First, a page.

Park Bench


I friend on mine has a wrought iron park bench he wants me to cut some wood for. The question has come up, "Which wood?". Anteing semi-exotic is out of the question. Something readily available at the local yard. We kind of through in the towel and my just use clear pine, with a good penetrating fence/deck seal. I though maybe white oak, but I am not sure if I can find any. Ipe is out of the question as nobody around here has it, and I don't want to ship some in, or work with it either. Greg
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"Greg O" wrote in message

Try to ... it's probably your best bet unless you can find redwood, teak or cypress more easily.
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Greg O wrote: > I friend on mine has a wrought iron park bench he wants me to cut some wood > for. > The question has come up, "Which wood?". <snip>
RUN, don't walk away from this one.
The difference in thermal expansion between metal and wood can be as high as 1 mm/12".
No matter what you do, it will come back to bite you.
Lew
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You mean the hundreds of wrought iron benches with wooden seats/backs all over the world don't work? Learn something every day.

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"CW" wrote in message

Hundreds of thousands ... there's over a hundred in this neighborhood alone.
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I did this for a customer about 6 years ago. I used Ipe. The benches are still in great shape and I suspect they will be with no splinters for another 45 years with no protection.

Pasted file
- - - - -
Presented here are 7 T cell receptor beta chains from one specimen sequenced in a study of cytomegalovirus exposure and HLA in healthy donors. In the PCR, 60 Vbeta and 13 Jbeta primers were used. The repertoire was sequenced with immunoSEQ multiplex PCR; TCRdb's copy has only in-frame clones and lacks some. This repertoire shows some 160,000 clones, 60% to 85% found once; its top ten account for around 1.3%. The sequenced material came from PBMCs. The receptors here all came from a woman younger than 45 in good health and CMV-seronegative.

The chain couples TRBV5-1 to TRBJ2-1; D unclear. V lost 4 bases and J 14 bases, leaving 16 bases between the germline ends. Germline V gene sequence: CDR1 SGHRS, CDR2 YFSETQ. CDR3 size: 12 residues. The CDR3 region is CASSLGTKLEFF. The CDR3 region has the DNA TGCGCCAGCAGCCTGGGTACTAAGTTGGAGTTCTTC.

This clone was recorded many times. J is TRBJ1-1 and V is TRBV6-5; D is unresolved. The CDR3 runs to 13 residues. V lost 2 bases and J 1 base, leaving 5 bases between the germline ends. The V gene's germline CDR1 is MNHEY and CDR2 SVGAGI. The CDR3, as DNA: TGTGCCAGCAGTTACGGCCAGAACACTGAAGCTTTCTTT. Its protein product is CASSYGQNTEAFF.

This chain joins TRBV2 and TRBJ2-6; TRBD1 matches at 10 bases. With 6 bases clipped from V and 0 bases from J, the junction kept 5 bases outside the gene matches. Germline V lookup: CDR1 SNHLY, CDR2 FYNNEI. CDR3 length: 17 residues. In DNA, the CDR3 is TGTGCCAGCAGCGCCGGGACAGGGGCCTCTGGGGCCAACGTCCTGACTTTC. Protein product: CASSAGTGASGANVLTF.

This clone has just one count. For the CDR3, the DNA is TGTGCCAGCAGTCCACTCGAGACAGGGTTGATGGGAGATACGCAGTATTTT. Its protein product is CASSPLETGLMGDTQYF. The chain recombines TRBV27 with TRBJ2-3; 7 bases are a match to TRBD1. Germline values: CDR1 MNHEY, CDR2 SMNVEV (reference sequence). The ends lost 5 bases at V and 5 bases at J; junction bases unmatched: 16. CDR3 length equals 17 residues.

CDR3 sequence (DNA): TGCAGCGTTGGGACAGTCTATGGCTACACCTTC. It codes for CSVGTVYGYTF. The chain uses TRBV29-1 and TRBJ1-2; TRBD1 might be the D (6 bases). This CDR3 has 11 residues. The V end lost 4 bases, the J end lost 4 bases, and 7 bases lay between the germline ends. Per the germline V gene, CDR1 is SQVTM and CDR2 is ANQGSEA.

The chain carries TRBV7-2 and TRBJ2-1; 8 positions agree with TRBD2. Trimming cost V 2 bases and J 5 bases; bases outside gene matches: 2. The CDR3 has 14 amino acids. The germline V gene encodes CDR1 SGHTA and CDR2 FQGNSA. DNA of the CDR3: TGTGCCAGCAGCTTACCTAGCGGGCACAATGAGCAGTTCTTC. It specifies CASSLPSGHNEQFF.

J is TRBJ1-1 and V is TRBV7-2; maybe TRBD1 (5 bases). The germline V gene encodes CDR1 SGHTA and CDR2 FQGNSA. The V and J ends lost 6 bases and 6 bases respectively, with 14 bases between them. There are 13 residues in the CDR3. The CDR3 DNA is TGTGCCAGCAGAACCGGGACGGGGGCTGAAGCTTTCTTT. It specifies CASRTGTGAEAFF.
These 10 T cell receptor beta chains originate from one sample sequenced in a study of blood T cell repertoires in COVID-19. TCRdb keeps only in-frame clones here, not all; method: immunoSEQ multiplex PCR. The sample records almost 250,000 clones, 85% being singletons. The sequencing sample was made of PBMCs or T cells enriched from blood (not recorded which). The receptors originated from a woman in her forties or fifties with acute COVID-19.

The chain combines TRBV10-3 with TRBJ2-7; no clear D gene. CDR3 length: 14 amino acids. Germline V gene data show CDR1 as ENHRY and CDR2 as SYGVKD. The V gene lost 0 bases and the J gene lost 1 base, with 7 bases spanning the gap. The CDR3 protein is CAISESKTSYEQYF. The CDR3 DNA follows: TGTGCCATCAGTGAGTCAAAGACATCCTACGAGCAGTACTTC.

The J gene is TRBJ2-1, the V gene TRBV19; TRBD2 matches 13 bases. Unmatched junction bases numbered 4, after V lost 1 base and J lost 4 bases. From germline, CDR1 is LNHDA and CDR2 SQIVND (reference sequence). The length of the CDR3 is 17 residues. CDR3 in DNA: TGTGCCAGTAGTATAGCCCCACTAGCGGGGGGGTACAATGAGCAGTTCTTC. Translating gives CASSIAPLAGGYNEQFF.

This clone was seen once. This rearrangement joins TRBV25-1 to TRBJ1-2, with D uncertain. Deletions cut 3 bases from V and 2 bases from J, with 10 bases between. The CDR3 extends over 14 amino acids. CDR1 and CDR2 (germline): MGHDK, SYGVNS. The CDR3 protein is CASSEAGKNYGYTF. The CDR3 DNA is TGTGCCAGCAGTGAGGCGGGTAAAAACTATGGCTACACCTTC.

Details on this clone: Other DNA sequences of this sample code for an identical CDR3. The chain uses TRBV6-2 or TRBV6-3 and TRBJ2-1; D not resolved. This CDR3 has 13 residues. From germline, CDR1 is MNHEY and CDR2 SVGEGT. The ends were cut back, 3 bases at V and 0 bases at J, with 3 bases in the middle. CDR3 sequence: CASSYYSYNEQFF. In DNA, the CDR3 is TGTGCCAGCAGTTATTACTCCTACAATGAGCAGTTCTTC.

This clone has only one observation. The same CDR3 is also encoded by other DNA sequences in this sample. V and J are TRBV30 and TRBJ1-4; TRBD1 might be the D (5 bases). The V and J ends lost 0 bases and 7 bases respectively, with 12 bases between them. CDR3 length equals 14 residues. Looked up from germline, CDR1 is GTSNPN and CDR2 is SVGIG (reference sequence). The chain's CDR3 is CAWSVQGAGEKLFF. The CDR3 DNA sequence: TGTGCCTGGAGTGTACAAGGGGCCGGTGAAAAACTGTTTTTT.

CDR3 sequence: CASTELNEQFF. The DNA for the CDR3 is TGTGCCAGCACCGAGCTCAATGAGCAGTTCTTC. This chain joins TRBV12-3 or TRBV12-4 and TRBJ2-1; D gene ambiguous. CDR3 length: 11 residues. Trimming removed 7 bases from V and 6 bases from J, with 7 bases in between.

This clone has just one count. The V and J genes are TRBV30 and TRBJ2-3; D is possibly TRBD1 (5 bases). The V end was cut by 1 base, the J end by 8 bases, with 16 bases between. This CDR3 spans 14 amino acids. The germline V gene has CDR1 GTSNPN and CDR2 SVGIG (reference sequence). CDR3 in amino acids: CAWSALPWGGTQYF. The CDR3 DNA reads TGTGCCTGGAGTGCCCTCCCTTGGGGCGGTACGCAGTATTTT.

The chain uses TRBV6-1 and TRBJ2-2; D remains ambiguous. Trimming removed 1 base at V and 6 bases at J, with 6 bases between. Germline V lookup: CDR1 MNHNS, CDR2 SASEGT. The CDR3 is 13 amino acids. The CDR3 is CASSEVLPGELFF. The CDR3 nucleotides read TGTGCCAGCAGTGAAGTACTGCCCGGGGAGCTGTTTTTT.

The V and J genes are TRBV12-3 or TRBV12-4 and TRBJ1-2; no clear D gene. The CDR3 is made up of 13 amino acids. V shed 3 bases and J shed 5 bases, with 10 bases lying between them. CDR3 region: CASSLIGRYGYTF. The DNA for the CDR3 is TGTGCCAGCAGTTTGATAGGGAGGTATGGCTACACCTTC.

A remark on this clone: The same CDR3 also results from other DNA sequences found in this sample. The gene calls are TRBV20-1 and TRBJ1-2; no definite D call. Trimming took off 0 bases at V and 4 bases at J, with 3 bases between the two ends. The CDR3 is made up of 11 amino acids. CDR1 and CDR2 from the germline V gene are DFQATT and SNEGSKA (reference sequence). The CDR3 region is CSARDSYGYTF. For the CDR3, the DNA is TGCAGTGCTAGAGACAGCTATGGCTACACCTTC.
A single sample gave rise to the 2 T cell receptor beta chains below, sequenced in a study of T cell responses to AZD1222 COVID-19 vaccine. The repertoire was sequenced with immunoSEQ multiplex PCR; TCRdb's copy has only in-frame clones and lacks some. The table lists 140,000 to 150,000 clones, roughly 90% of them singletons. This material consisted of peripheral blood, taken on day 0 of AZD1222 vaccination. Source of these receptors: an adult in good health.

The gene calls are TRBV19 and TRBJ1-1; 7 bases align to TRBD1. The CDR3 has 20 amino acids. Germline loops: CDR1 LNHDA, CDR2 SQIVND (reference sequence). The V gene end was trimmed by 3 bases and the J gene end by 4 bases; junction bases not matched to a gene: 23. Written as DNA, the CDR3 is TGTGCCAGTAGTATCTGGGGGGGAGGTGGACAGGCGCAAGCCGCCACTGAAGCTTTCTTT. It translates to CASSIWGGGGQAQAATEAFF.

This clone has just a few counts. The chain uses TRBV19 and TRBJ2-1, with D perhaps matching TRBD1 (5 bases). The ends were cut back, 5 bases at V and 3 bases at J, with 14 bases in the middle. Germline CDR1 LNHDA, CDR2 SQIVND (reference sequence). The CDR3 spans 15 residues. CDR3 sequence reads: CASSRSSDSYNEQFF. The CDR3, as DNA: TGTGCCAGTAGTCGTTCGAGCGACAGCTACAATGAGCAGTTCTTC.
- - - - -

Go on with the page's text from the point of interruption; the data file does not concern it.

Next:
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BTY Ipe is readily available at most any lumber yard that sells quality decking.
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Assuming that the existing wood slats need replacing, I've BTDT... and never will again...
You have to use hardwood.. pine will NOT handle the load unless it's too thick to use on the bench... I wasted a lot of time and money finding out that it's a LOT cheaper and easier to pay $30 or so for a new one.... Mac
https://home.comcast.net/~mac.davis https://home.comcast.net/~mac.davis/wood_stuff.htm
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I just used fir 2by4's ripped and planed to size, painted white, of which looked reasonably good with the sandblasted painted black old cast iron ends. I rabbeted the board ends to fit the groves on the cast iron so I could fit thicker material than the original oak or oak wannabe....plenty strong and still holding 2 years later. Rod
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Greg O wrote:

It would help to know where your local yard is located.
In Southern CA Doug Fir would be fine. In Washington Western Red Cedar, in the Southeast cypress, in Pennsylvania black walnut, in Texas Bodark, in Panama Mahogany, in Thailand teak.
--

FF


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The others adequately addressed the "which species" question. What I suspect the OP really needs to know (although he didn't ask it) is where?, rather than what?
"the local yard" is the wrong answer. Look up "hardwood" in your yellow pages. Regular lumber yards generally don't carry much beyond SPF (spruce/pine /fir).
-Steve
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Most lumber yards carry Ipe Decking.
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wrote:

My favourites (UK) for outside work would be larch or sweet chestnut. Larch is tougher and cheaper, if there's any risk of vandalism in a public space - chestnut is a bit fragile.
There are several other cedars and cypresses worth looking at, depending on local supply. Assuming that the work here is to provide simpel rectangular laths and round the edges a bit, then it's not necessary to go with exotics - just replace them every decade or two.
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